One year since that devastating earthquake and tsunami struck Japan’s eastern coast Google has released new satellite imagery of the country’s recovery.
The images, which went live on Google Maps and Google Earth today, are the latest in a number of post-earthquake/tsunami images which Google has released over the past year. The images in this release cover most of Japan’s north-eastern coast from Aomori Prefecture to Ibaraki Prefecture.
Since the disaster struck on March 11 2011 Google has released about eight updates to its Maps and Earth applications. Indeed, Google’s first satellite images of the area were taken within two days of the tsunami. In the weeks that followed Google released detailed before-and-after aerial images of cities and towns devastated by the natural disaster. And in November Google sent its Street View cars back to Japan specifically to document the aftermath.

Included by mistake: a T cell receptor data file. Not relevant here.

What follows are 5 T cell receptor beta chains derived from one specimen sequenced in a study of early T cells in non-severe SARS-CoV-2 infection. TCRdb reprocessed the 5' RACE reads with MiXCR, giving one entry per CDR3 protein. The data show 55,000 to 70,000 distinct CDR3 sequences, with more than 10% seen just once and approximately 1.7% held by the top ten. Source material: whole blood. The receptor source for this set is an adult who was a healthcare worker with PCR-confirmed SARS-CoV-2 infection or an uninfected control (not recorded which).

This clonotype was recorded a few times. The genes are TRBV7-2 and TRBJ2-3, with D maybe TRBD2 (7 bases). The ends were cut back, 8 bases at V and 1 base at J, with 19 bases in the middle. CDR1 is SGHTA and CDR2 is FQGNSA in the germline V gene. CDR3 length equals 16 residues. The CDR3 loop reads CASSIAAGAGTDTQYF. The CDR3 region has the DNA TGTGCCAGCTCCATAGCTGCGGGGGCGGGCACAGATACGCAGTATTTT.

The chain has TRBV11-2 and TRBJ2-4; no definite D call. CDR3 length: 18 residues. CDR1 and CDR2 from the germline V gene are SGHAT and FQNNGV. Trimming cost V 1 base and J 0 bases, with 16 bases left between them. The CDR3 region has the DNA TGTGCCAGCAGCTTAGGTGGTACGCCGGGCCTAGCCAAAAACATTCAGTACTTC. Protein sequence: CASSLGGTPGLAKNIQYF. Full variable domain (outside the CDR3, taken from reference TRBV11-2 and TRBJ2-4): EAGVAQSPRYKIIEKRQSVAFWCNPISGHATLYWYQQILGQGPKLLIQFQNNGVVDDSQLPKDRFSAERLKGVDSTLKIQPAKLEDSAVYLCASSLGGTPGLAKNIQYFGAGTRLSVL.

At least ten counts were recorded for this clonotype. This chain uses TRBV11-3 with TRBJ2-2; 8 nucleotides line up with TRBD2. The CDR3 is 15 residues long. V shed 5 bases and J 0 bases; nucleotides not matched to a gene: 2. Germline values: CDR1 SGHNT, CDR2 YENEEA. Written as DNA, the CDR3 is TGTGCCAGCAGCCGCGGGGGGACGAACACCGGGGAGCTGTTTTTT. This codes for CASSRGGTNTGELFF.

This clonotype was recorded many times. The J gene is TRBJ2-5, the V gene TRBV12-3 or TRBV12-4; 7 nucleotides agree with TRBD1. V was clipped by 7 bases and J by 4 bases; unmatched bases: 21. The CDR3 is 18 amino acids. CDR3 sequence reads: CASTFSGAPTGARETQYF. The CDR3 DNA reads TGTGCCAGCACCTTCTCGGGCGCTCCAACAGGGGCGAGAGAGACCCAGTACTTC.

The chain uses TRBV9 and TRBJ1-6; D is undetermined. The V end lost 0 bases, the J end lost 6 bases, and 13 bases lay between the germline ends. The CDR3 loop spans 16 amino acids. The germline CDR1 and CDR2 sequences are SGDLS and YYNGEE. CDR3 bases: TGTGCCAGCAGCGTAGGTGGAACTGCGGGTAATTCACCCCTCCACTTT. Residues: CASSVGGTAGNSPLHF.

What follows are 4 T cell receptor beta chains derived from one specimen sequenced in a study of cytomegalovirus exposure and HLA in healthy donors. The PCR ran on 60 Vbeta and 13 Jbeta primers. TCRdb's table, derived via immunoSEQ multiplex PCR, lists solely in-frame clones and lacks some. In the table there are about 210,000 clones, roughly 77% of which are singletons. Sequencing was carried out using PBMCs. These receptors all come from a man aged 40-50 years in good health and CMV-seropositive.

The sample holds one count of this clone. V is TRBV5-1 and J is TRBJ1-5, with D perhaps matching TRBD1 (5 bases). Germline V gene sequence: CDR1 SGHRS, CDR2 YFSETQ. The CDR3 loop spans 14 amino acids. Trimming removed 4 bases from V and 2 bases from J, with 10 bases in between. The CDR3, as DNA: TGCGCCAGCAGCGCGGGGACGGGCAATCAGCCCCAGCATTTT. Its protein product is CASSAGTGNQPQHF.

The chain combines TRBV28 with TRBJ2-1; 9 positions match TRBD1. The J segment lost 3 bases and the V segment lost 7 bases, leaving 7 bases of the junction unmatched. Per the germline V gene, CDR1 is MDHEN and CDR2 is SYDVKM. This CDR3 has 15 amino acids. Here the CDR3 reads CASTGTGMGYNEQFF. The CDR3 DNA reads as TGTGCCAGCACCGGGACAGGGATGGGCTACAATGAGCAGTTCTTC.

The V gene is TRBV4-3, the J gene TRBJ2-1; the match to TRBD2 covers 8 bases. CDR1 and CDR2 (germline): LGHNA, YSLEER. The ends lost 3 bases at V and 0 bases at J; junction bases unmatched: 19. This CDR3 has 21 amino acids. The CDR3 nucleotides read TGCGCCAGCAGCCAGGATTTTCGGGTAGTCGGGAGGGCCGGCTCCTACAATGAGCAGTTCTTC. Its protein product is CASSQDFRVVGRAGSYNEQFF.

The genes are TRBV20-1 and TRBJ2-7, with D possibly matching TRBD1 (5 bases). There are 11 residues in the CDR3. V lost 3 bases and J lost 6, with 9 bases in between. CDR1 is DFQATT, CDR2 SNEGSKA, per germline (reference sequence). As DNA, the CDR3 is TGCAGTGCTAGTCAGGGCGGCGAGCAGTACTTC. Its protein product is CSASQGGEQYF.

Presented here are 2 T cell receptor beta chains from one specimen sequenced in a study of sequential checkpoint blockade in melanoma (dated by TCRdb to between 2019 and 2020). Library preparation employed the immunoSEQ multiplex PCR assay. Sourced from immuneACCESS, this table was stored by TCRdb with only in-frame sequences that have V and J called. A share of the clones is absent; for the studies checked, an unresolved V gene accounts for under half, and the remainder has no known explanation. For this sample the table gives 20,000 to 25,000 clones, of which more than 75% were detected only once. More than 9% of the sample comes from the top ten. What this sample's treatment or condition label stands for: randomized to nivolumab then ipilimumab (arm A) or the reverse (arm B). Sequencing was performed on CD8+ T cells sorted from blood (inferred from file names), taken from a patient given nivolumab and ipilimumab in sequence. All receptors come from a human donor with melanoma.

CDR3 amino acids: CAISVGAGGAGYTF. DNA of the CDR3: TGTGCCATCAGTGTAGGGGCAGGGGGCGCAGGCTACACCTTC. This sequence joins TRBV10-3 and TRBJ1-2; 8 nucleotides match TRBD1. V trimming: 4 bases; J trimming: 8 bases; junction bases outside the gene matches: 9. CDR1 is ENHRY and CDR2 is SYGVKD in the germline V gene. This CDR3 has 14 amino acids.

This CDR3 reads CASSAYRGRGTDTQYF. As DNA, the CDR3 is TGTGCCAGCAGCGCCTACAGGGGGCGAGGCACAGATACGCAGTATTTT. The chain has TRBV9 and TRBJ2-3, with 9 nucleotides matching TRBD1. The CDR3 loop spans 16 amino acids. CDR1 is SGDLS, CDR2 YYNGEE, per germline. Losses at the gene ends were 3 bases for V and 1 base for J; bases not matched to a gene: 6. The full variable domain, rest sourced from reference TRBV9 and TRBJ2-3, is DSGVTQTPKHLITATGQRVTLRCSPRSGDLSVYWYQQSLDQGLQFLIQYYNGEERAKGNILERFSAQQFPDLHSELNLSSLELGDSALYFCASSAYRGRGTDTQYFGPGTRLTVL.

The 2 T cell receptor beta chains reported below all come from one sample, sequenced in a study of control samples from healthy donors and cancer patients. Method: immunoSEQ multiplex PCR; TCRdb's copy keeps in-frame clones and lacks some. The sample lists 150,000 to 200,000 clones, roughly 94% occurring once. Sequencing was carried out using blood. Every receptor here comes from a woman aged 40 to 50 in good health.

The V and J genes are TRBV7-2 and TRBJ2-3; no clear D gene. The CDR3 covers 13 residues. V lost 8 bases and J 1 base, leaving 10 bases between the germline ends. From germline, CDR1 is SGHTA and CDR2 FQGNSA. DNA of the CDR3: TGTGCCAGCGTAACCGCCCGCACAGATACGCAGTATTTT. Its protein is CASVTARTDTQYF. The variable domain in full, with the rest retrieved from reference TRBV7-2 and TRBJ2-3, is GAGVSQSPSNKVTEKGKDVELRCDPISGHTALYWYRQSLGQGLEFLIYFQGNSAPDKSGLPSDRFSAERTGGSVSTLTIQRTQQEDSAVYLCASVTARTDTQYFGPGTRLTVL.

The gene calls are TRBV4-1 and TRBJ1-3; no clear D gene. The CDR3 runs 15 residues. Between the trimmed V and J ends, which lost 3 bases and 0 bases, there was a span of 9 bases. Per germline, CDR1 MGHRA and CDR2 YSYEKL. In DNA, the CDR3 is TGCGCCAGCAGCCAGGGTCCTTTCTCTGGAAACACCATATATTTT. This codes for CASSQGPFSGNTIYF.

Although many of the satellite images appear to show much of the country still reeling Google was able to show the successes the rebuilding efforts are having. Discussing the new images Kei Kawai, Senior Product Manager for Google Maps, gave a promising assessment of the recovery;
“Since the earthquake and tsunami last March 11th, we have been updating satellite and aerial imagery of the area to show the effects of the disaster as well as the pace of rebuilding. The new imagery shows that the road to full recovery is still long. There are, however, signs of progress — from large trucks on the streets to newly repaired bridges and bustling ports.”
Google released this image showing how a number of, but not all, bridges in Minami Sanriku have been rebuilt.
How to view before-and-after images of Japan.
The satellite images uploaded today will join previous images uploaded to Google Earth since 2004. Using the “Historic Imagery” button or by clicking on View > Historic Imagery in Google Earth it is possible to see the scale of the disaster still facing Japan. Using the timeline you can view the many updates Google has uploaded of Japan since March 2011.